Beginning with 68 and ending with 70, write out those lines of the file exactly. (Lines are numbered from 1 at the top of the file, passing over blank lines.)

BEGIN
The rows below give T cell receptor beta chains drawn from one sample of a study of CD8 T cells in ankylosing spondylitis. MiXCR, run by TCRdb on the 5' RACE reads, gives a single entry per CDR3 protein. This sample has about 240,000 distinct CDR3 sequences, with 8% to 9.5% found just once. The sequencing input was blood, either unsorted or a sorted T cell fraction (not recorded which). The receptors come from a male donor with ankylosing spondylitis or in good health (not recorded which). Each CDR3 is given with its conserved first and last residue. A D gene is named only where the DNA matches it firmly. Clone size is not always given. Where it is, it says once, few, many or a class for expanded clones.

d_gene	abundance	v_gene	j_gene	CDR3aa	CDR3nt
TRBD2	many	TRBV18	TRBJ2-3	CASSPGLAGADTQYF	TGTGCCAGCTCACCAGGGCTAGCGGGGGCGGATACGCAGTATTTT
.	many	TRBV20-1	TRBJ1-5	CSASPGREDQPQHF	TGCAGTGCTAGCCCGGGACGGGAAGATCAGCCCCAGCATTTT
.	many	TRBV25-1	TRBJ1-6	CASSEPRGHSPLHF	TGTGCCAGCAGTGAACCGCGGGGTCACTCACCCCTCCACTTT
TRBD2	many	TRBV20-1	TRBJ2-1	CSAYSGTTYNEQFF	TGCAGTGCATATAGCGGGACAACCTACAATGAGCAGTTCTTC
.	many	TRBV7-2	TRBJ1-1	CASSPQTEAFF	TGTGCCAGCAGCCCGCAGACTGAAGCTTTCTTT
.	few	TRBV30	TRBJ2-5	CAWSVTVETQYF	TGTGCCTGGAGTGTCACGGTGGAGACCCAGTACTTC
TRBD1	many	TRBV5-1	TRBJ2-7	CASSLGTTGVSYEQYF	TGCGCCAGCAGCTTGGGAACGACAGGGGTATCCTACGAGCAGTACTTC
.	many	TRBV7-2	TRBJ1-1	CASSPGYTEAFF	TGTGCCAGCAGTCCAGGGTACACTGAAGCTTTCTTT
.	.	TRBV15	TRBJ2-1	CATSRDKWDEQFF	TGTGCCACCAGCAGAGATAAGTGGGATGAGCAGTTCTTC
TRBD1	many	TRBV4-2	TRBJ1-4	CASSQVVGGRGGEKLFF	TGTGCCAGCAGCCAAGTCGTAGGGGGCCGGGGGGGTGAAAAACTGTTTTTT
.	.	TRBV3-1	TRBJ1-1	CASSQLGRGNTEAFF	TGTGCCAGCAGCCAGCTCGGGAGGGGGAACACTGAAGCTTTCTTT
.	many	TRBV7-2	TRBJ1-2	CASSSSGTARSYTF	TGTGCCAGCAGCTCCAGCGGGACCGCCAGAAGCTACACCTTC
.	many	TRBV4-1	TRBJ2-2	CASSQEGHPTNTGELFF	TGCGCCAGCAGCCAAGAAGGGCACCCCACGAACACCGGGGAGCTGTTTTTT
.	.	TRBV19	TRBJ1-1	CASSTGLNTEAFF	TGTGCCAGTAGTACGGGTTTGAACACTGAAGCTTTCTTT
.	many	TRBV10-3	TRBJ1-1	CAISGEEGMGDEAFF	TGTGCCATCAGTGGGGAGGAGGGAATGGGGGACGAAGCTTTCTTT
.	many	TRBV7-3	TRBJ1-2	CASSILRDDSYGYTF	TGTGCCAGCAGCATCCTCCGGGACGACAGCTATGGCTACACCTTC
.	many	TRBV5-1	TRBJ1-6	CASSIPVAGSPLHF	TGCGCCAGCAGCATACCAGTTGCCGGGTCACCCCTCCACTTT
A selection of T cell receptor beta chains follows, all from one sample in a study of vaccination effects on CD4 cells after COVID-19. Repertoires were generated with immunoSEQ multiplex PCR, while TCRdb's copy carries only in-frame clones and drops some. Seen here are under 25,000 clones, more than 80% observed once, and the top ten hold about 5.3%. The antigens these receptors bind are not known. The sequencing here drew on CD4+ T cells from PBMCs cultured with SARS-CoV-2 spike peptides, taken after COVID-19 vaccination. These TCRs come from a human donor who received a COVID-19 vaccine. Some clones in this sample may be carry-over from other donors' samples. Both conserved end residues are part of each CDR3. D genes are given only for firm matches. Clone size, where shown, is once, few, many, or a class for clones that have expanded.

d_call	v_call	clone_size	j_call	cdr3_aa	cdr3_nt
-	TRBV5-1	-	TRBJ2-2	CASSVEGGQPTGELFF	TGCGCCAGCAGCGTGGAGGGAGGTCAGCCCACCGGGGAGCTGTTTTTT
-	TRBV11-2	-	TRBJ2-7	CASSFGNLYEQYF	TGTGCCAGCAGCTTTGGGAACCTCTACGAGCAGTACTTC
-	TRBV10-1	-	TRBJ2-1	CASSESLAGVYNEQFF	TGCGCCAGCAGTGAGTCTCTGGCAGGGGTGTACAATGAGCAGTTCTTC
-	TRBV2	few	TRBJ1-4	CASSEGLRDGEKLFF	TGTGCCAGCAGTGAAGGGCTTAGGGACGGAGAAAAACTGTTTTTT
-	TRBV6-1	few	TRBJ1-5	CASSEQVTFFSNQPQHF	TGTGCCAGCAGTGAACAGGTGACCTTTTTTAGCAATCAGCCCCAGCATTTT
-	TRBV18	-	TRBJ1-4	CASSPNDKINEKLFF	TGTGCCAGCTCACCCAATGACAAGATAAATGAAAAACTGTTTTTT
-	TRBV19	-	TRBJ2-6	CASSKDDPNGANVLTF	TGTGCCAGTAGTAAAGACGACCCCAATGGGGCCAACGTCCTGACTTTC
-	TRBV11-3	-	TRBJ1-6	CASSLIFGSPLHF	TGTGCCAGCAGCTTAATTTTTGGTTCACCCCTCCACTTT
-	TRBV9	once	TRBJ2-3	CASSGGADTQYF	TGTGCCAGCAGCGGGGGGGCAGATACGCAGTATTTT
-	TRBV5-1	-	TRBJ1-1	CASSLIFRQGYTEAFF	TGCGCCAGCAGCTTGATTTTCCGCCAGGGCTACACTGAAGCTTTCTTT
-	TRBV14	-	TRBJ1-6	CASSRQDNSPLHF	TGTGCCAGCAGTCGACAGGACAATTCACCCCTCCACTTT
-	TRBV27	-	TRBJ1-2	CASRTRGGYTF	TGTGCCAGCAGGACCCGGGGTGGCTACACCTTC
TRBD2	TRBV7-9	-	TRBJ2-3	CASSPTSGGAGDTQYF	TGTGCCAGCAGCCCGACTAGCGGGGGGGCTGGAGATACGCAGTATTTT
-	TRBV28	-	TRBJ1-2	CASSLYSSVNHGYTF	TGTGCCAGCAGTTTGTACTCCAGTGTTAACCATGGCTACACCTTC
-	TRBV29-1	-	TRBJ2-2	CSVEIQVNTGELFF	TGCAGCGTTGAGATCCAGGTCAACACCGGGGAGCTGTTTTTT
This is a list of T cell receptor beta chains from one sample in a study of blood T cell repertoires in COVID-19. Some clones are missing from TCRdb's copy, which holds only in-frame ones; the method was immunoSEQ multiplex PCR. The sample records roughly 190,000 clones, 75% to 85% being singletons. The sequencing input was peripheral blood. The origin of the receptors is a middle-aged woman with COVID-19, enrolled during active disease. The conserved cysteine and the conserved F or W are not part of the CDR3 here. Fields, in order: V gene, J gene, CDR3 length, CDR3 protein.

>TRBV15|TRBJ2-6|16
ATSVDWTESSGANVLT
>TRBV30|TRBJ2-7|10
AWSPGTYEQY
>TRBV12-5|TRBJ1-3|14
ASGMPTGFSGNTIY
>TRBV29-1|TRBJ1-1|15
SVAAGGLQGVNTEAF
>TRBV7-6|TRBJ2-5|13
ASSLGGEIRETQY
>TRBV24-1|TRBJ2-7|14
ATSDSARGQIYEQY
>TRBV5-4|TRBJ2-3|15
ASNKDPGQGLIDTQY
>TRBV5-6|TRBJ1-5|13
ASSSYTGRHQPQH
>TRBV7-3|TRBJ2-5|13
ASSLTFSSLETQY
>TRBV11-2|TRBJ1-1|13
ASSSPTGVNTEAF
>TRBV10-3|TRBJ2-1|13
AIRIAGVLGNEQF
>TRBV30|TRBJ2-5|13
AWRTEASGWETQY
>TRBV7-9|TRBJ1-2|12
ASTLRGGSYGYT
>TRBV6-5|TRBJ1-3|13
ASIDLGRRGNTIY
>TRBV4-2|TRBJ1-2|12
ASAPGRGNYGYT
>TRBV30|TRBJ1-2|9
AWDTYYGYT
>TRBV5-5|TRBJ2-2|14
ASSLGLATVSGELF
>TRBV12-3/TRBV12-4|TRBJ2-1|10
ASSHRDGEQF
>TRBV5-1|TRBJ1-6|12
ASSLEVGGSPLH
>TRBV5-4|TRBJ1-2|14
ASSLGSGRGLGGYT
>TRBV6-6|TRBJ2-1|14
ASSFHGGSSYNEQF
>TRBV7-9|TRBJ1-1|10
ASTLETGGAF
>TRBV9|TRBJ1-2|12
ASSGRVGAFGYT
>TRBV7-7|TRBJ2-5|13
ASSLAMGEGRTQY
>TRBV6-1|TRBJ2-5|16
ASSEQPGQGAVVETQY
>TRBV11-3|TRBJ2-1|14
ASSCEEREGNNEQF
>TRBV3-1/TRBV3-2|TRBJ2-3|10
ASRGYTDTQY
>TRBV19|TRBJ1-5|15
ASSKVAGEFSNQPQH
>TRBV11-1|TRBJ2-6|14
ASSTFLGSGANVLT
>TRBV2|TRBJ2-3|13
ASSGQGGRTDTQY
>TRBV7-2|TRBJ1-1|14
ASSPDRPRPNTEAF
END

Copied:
>TRBV30|TRBJ1-2|9
AWDTYYGYT
>TRBV5-5|TRBJ2-2|14